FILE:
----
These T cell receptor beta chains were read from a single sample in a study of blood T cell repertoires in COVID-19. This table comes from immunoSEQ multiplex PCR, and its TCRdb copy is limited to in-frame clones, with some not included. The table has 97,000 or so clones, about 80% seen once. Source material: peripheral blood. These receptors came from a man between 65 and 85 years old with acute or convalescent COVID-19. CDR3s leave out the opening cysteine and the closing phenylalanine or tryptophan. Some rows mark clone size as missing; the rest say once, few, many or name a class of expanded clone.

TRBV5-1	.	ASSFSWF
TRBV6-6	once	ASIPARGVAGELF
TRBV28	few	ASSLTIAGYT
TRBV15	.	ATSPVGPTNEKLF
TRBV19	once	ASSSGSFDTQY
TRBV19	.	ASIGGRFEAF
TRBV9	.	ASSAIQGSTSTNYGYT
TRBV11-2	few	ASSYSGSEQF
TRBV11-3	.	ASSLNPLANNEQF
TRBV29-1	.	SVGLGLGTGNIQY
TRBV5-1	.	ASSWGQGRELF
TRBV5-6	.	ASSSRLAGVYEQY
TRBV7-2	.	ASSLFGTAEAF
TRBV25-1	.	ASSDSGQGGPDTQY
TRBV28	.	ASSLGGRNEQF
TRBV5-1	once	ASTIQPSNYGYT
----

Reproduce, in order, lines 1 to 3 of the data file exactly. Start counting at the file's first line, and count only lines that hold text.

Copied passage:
These T cell receptor beta chains were read from a single sample in a study of blood T cell repertoires in COVID-19. This table comes from immunoSEQ multiplex PCR, and its TCRdb copy is limited to in-frame clones, with some not included. The table has 97,000 or so clones, about 80% seen once. Source material: peripheral blood. These receptors came from a man between 65 and 85 years old with acute or convalescent COVID-19. CDR3s leave out the opening cysteine and the closing phenylalanine or tryptophan. Some rows mark clone size as missing; the rest say once, few, many or name a class of expanded clone.

TRBV5-1	.	ASSFSWF
TRBV6-6	once	ASIPARGVAGELF